A rabbi is walking down the street and passes a very treif (non-kosher) restaurant.
To his amazement, he sees a congregant from his synagogue sitting there and having an extremely unkosher lunch. He stands and waits for the man to come out.
“Why are you eating here? Don’t you know this place is treif? I’ve been standing here watching you this whole time and you’re still eating?”
The man smiles, and answers the rabbi. “Well, if you were standing here the whole time then I guess it was under rabbinic supervision.”
I’ve been reminded several times this week of the critical leadership of our community rabbis. Rabbis who stood and represented our community at AIPAC. Rabbis who came to federation, or reached out, and gave advice and guidance and counsel during a difficult week. Rabbis who participated in community meetings and dialogue.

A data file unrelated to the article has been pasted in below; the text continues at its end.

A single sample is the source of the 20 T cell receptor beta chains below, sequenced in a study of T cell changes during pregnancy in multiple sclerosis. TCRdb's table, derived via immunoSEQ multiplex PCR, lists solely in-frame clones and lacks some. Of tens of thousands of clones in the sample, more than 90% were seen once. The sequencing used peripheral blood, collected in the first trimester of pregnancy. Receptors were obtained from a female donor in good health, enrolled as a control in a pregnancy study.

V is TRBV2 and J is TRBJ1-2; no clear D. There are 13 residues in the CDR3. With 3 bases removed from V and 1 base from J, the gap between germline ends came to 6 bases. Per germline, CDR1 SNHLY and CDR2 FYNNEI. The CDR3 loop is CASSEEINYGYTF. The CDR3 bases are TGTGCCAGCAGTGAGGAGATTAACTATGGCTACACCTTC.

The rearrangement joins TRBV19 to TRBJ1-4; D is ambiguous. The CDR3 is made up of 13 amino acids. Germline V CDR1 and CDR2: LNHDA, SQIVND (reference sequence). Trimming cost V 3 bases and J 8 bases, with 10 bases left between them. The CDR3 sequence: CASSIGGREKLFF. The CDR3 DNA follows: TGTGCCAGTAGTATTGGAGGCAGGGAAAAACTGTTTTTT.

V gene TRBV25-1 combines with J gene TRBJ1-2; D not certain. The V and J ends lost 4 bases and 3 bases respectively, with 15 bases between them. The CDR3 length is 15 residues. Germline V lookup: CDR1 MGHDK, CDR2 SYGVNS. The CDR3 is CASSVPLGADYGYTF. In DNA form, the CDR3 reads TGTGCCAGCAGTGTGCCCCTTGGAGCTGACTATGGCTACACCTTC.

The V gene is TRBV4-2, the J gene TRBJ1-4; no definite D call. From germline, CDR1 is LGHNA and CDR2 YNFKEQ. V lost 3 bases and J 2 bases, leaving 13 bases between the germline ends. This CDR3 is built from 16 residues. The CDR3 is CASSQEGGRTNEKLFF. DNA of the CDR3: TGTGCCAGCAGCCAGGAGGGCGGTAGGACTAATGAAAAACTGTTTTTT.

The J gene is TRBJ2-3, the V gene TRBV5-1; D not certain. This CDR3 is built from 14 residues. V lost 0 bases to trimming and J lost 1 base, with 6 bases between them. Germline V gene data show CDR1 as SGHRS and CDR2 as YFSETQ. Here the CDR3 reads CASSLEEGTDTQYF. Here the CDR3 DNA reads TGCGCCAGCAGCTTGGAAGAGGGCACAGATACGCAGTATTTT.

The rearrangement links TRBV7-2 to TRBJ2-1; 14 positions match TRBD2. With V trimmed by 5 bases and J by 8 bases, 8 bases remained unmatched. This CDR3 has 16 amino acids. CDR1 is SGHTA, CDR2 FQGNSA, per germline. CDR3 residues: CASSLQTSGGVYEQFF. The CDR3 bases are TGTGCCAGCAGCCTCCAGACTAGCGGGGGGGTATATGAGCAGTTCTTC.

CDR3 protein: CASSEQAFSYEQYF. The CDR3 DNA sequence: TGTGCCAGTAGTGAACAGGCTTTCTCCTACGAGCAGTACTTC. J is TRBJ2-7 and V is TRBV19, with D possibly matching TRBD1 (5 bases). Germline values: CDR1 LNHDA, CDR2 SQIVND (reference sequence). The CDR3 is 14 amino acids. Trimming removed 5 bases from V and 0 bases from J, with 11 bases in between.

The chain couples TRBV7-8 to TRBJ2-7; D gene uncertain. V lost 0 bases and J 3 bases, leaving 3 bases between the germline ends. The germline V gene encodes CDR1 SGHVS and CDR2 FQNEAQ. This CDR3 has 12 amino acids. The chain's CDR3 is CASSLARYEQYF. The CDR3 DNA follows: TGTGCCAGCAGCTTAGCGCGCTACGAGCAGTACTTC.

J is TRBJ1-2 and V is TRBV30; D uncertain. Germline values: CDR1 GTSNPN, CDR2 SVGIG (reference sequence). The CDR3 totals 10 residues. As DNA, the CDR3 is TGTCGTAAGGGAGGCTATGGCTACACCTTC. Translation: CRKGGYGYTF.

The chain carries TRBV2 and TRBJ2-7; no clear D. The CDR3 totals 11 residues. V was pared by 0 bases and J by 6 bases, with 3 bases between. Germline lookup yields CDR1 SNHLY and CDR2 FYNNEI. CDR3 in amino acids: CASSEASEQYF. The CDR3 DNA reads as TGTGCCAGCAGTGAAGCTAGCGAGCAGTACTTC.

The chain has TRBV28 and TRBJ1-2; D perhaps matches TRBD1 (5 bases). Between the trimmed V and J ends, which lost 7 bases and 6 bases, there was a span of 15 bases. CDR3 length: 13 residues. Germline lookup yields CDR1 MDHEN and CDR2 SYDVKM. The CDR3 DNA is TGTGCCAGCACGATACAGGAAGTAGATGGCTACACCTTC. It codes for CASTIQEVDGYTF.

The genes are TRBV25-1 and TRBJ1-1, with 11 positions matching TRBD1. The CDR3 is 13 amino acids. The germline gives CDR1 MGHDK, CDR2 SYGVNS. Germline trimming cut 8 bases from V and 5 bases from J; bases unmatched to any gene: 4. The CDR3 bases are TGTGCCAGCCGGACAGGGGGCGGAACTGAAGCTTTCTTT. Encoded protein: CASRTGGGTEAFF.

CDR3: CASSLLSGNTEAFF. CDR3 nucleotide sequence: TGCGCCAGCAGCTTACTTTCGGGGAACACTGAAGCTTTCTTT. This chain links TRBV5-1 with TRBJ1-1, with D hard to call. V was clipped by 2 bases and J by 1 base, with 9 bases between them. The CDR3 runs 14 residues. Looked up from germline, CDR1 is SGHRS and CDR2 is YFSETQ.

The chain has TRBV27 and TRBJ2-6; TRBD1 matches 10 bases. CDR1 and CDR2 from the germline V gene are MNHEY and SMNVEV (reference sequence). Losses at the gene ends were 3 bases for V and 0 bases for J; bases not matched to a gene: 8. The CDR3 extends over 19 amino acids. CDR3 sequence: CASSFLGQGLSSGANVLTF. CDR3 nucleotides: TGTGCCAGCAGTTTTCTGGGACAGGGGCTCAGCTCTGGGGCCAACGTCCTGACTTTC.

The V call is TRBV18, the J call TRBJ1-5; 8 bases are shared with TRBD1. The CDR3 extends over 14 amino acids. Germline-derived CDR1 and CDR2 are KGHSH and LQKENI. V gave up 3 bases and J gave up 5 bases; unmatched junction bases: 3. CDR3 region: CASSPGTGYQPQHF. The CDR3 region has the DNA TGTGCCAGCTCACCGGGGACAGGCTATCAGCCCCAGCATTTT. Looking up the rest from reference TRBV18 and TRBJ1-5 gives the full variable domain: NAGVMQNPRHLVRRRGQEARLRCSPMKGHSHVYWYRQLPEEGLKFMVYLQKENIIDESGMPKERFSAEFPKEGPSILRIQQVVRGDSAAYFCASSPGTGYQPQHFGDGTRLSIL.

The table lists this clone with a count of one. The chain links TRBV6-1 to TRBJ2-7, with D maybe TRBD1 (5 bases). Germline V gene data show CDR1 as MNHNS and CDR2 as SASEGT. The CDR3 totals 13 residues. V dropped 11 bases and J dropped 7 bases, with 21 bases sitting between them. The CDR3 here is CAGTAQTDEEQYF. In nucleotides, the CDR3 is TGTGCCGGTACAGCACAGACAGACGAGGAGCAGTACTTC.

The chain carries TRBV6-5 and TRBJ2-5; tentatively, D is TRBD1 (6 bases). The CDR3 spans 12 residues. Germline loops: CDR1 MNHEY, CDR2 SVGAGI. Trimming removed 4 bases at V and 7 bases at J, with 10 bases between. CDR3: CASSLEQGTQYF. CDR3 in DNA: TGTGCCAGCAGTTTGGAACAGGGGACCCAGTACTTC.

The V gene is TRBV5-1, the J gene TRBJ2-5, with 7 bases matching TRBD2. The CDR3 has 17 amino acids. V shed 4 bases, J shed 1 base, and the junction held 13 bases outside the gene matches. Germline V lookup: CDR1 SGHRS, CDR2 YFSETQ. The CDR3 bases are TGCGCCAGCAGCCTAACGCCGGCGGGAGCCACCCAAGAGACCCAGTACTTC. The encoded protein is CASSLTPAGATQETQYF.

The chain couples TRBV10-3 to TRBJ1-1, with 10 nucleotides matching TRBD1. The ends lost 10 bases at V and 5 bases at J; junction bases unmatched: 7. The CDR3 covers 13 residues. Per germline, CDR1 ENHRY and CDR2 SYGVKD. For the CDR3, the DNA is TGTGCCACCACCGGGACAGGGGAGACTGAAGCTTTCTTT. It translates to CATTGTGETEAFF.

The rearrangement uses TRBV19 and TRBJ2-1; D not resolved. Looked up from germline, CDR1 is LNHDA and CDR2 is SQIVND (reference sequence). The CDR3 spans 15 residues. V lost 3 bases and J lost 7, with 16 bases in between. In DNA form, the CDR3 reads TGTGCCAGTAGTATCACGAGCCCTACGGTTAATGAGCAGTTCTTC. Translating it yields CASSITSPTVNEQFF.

And I’m proud that we can convene our rabbis in respectful, meaningful ways. Next month we’re going to have another in our series of “rabbis’ mini-missions.” This one will take place at the Union Y, and will involve a discussion on our community and decision-making processes (as well as an overview of the Union Y’s terrific programming). It’s pretty much the only opportunity in our community to bring together rabbis from different streams to meet together and learn about our community’s horizons and challenges.
In the meantime, a task force of my professional colleagues is busy at work on “Jewish Values in Our Workplace.” We’re looking at what makes a Jewish workplace worthy of that designation. How do we uphold Jewish values in our daily practice, and what do we need to do better, or differently, or stop doing. If you have opinions on this, and the role of our community and our rabbis in shaping these conversations, let me know. Some rabbinic supervision may be a good thing, too.
*Actually the only joke I heard all week. So, technically, also the funniest.
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